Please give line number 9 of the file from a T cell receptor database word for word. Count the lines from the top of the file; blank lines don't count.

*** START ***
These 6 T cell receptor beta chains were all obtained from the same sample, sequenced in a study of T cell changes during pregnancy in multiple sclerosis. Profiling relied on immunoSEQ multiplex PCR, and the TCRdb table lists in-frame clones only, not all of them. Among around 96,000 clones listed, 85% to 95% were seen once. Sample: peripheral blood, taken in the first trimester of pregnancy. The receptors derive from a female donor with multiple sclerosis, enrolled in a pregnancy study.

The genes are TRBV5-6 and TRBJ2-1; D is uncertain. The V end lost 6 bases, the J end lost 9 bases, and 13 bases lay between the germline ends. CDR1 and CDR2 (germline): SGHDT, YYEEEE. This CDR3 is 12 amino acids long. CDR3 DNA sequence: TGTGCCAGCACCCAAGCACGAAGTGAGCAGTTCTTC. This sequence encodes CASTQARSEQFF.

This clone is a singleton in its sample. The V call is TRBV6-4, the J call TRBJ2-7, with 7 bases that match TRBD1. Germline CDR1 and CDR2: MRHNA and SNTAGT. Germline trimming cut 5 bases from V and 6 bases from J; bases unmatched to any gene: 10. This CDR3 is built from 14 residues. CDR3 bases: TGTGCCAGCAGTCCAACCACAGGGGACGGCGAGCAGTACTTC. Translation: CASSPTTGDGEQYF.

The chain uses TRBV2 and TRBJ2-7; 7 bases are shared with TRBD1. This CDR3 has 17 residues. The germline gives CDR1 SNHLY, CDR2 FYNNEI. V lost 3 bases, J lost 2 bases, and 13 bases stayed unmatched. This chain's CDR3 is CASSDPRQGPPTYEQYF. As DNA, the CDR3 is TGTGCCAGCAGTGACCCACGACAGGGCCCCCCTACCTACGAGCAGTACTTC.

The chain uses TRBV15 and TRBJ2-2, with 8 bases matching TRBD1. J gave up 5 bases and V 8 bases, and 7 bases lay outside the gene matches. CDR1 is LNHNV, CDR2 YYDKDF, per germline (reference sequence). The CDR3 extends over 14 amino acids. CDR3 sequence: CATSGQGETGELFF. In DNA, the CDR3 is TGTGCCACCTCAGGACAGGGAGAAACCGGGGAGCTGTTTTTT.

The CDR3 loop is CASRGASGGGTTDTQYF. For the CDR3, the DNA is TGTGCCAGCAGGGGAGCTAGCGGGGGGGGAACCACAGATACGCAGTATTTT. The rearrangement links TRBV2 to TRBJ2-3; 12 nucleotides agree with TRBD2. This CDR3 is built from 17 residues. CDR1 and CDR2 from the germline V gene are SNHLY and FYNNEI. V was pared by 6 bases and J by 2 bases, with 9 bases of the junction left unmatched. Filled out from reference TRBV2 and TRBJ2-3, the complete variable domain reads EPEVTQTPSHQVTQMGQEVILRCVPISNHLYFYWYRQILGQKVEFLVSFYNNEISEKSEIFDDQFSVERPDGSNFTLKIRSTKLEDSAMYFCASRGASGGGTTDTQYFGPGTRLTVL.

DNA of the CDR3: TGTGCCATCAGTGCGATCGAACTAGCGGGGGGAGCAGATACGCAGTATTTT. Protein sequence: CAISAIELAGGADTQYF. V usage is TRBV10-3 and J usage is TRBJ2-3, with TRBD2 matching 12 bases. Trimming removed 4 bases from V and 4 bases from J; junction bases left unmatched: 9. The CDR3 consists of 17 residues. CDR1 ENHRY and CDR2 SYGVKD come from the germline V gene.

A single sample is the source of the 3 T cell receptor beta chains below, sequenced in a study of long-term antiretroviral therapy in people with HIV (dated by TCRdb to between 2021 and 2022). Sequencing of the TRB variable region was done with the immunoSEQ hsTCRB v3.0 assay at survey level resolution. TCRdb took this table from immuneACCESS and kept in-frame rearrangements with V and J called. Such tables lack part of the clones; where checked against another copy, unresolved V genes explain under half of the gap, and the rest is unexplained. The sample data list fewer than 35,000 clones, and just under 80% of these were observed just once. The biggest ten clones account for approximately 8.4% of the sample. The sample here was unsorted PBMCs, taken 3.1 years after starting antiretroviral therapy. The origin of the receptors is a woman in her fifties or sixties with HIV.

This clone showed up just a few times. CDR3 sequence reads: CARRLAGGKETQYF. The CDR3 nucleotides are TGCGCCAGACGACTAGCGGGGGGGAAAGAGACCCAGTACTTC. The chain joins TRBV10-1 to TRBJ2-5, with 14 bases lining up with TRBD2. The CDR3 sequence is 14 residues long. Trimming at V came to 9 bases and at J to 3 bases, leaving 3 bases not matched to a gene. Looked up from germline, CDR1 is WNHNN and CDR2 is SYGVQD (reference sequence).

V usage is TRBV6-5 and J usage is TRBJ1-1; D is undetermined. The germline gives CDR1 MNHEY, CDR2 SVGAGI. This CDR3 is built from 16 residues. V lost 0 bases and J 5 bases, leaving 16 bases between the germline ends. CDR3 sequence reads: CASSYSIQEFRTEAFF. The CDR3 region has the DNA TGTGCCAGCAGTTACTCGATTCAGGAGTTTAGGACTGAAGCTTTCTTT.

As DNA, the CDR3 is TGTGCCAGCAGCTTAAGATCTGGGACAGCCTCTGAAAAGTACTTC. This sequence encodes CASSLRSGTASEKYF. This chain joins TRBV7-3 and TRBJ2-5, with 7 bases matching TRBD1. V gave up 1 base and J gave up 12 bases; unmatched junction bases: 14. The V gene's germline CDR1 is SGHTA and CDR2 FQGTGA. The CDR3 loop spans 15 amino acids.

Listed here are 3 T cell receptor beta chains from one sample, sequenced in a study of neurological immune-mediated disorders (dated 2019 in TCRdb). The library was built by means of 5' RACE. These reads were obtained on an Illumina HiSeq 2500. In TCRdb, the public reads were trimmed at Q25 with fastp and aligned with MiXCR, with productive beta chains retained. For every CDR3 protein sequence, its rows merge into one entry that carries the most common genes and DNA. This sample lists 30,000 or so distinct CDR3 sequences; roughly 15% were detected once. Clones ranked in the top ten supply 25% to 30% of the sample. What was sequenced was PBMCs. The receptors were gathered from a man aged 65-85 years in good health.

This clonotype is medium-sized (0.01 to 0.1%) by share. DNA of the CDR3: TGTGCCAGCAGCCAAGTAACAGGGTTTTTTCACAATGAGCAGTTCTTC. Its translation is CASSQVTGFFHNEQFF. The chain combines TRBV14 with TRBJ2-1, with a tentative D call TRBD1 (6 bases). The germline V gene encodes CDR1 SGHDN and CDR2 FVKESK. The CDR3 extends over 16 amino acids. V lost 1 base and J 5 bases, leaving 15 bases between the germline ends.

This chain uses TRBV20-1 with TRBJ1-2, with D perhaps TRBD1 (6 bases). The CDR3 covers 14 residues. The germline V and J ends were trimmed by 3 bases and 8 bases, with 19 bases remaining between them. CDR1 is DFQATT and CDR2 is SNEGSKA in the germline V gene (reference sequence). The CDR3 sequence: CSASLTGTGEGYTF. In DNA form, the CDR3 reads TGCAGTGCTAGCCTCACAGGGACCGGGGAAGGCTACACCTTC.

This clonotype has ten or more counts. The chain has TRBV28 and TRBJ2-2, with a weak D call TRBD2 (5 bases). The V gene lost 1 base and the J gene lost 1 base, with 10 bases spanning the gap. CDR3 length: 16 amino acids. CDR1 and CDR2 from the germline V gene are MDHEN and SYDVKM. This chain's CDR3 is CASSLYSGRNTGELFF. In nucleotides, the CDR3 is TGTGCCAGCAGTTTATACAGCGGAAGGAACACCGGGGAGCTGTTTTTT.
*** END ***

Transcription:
This clone showed up just a few times. CDR3 sequence reads: CARRLAGGKETQYF. The CDR3 nucleotides are TGCGCCAGACGACTAGCGGGGGGGAAAGAGACCCAGTACTTC. The chain joins TRBV10-1 to TRBJ2-5, with 14 bases lining up with TRBD2. The CDR3 sequence is 14 residues long. Trimming at V came to 9 bases and at J to 3 bases, leaving 3 bases not matched to a gene. Looked up from germline, CDR1 is WNHNN and CDR2 is SYGVQD (reference sequence).